La Mama Galleria (47 Great Jones St, New York, NY 1000), Sept 15 – Oct 8, 2016
In a video of his performance “Farming the City”, a caption in amiable white lettering accompanies footage of Tsui Kuang-Yu planting seedlings in the dirt around a tree on the sidewalk; it wonders, “Can we eat things grown here?”
The question is less straightforward than it sounds “here” in the contemporary city, and draws towards it further questions, for example about public and private space, individual agency, need, nature and artificiality, social conduct, economy, and time. “Farming the City” was part of “No Cause for Alarm”, an exhibition of works by eleven artists from China, Taiwan, and Hong Kong assembled for the theme of anxiety in contemporary urban life. Curated by Chen Wei-Ching and Ying Kwok, the show envisioned “suggestions and consolations” and a humorous perspective from which to view daily life which, for the majority of people, plays out in a city.
Tsui’s attempt to grow food in the street furniture fails, quashing the suggestion of self-sufficiency (or just some supplementation) without a shop, transaction, and shared habitual structure. “The city seems to be all about how to accommodate to our needs in daily life” (sic.), he muses, with an affected innocence. The sight of his hands patting soil in around the seedlings and their small shock of green among the greyer hues of sidewalk and stoops proves a truthful exercise in relative scale, intimacy, and futility.
Sustainability in cities is less about objective resources than subjective ones, and despite increased interest in mind-clearing self-help activities like yoga in metropolises like New York, people are struggling with what Tony Crabbe recently called “an infinite world” in which work, thanks to technology, is not statistically more, but is always accessible. Wang Ding-Yeh’s painful “Portraits under electric shock” (2014) and “Madness electric shock—Flag song” (2014) could scarcely do more to illustrate the unnatural compulsion to continue and to keep doing under convulsive and ambiguous pressure.
Elsewhere in the show, physical action was put to more sublimely satiric ends. In Musquiqui Chihying’s applaudable video piece “The Jog” (2014), a man runs against the direction of a conveyor towards the checkout in a supermarket; the second video channel in which he stretches in the aisles is surplus to the incisive distillation of flows—at once economic, individual and societal, of leisure and commerce, convenience and resistance—that are conveyed by the runner’s footfalls on the belt. The exhibition text spoke compellingly about the rolling belt implying “the objective of consumption behaviour and the end of movement”, a statement somehow helped by slight vagueness in its English translation.
The shortening and narrowing of perception, too, are general effects of prevalent technology and saturated environments. Elvis Yip Kin Bon’s brilliant wall installation of 260 newspaper clippings, all excerpts from a speech by Qiao Xiaoyang (as former chairman of the Hong Kong Special Administrative Region [HKSAR] Basic Law Committee), sees each cut away differently and zipped into a cellophane bag. According to Yip, the work is meant as an exercise in defiance against “evidence of a general absurdity” conveyed in Qiao’s words; the scraps provoke the speech to speak against itself by amplifying, isolating, and collaging its quotes into an altogether different medium to better reflect its message. Yip’s work—long and meticulous in method and subversive in effect, opposes different forces that act on perception.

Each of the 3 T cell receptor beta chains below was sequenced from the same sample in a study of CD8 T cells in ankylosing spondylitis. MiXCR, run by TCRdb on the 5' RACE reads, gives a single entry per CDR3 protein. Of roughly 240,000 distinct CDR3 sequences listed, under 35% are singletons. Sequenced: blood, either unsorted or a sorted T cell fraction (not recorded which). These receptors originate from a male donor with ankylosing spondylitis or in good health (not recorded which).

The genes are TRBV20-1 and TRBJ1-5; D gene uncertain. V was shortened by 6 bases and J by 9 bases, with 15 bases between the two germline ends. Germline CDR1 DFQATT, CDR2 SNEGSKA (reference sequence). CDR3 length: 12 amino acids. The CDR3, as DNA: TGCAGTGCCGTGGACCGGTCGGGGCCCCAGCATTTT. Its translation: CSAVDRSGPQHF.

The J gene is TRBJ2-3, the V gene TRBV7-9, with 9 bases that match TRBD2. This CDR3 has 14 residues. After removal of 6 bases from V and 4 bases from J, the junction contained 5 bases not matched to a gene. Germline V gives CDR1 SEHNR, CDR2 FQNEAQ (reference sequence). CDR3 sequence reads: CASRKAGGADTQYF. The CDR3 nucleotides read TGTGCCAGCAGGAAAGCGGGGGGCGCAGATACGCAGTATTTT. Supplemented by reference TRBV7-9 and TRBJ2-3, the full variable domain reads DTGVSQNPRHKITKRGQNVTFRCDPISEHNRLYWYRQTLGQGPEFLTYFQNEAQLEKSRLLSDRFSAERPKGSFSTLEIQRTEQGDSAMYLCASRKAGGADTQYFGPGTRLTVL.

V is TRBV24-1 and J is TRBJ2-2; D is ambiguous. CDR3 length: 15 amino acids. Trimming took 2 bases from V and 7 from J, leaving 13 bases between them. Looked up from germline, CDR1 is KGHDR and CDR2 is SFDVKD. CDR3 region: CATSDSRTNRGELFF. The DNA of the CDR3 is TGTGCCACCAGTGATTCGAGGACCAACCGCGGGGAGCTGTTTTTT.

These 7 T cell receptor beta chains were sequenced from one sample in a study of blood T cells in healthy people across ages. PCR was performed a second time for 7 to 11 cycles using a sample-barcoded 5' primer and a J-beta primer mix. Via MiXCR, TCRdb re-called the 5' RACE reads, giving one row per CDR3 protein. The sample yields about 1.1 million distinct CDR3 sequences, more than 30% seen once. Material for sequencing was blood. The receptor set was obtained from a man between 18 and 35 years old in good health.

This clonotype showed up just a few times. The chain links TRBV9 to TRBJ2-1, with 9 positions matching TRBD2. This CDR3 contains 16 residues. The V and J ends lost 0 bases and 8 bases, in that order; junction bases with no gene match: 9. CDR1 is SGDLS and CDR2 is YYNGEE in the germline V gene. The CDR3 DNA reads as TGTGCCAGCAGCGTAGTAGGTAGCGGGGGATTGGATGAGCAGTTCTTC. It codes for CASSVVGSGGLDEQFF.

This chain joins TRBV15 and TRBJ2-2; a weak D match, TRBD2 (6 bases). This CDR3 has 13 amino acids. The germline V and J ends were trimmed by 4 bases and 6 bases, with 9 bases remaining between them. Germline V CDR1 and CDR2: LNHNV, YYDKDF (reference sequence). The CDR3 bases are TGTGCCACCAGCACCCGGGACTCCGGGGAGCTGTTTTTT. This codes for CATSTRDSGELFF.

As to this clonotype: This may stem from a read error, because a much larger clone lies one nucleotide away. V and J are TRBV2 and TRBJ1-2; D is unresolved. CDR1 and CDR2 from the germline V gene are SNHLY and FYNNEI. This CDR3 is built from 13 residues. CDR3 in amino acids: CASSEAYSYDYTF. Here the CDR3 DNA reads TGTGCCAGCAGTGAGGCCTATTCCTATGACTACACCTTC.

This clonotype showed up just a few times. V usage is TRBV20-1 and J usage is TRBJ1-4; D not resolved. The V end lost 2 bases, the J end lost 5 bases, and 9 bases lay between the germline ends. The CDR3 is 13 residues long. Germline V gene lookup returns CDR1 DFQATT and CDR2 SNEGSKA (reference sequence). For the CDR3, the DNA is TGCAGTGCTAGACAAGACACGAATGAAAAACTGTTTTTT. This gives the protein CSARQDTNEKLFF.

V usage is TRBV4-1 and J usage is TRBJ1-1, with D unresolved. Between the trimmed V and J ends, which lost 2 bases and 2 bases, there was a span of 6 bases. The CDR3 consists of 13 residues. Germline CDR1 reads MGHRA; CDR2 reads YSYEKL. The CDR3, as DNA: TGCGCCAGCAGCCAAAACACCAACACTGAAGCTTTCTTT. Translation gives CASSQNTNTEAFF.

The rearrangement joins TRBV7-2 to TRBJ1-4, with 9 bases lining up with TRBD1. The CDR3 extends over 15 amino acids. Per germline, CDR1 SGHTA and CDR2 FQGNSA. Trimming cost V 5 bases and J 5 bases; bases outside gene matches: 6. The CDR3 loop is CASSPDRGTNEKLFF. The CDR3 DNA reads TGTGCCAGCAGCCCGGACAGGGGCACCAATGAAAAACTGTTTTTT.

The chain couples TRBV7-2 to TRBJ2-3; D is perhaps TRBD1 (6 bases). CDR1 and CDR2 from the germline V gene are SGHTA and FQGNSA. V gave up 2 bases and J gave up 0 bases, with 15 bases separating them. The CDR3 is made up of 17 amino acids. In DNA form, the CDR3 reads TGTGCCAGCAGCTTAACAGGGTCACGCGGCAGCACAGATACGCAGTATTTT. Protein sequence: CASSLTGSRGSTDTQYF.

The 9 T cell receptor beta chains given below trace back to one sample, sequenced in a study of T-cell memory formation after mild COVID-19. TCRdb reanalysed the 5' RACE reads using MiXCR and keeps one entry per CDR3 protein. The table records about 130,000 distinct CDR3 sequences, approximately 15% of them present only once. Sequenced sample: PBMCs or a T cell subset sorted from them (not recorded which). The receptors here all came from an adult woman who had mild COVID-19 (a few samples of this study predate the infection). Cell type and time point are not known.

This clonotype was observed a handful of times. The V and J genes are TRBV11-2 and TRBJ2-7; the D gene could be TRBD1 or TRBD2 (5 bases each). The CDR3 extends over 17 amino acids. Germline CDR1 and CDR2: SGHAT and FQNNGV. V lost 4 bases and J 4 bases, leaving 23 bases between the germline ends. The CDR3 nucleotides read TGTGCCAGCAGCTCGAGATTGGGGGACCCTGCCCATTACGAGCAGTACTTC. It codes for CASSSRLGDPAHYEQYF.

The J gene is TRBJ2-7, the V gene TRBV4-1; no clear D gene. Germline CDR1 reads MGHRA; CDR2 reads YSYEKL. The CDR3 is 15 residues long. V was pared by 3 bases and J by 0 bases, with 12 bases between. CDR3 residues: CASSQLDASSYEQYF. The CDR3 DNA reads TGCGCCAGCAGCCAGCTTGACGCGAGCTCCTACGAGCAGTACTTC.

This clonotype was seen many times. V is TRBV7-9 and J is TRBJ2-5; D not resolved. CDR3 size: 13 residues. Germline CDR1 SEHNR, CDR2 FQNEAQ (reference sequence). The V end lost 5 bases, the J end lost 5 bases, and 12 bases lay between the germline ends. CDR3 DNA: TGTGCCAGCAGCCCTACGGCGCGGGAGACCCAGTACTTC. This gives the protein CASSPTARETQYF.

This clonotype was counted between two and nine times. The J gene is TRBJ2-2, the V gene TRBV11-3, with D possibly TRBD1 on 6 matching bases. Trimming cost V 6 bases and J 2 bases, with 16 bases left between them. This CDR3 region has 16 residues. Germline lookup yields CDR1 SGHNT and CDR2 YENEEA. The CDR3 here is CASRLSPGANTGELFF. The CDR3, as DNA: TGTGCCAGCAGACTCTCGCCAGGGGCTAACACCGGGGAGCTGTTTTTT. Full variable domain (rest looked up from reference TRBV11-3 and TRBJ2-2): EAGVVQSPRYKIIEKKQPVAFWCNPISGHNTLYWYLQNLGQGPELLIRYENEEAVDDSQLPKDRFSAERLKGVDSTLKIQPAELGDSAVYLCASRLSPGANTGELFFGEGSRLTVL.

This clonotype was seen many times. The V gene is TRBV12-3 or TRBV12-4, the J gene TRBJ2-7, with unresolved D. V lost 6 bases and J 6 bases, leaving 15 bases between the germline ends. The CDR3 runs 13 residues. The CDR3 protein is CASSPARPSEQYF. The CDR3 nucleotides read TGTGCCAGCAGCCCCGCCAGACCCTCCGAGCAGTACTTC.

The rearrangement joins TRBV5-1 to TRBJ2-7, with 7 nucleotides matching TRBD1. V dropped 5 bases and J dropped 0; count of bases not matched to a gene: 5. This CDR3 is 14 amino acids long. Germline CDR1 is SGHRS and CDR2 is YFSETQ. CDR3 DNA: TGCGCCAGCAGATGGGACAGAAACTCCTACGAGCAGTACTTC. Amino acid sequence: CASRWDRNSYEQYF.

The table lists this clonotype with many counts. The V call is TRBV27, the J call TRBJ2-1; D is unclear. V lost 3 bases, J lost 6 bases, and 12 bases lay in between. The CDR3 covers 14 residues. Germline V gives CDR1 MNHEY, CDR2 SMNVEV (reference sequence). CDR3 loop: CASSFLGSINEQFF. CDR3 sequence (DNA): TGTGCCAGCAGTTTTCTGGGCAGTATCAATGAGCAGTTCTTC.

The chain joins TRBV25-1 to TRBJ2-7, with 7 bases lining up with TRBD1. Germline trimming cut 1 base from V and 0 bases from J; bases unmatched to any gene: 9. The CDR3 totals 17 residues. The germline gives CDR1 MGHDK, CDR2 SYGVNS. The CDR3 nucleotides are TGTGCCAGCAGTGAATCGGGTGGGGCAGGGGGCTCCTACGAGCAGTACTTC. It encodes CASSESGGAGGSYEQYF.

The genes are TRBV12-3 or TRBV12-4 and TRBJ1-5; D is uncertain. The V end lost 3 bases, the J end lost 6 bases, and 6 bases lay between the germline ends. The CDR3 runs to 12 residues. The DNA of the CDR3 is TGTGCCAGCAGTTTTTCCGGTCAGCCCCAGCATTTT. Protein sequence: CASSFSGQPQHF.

In its use of black to hide content in a video, Ocean Leung’s “Black Shapes” (2016), in which eponymous black areas obscure footage of a fire and billowing smoke on a street at night, also implies a response to this situation by evoking censorship. At first hand, however, one thinks more simply of the challenge to clear, focused vision thanks to the clamor of varied focal points for attention. Nearby, the acrylic and stainless steel wall piece by Chou Yu-Cheng with a deliberately long title (recounting all the words printed at the bottom of the panel)—“Chemical Gilding, Keep Calm, Galvanise, Pray, Gradient, Ashes, Manifestation, Unequal, Dissatisfaction, Capitalise, Incense Burner, Survival, Agitation, Hit, Day Light. II” (2016), aims to look at the socio-political chaos currently contained by capitalism. While these two pieces are fairly literal in responding to the current situation, one wonders whether this isn’t an apt approach.
Writing “In Praise of Idleness” in the early 1930s, Bertrand Russell imagined a world where, thanks to advancements in technology, people need only work for four hours a day, with far more time for productive leisure. Little could he foresee the amalgamation of the two, when so much and so many different economies—not only of money, but also of time and emotion—combine to generate the “infinite world” most prevalent in urban centers. This is a state of being which entails high levels of ambiguity (arguably, this is not acknowledged often enough), and for which there is no real strategy for those overwhelmed by it. Under the droll public service announcement manner of its title, the artists in “No Cause for Alarm” admitted this ambiguity, along with states including inertia, innocence, resistance or absurdity which could arise as a result. More than this, they seem to seek these states as channels for empathy and relief—sensations on which this show finally, if indirectly, insisted.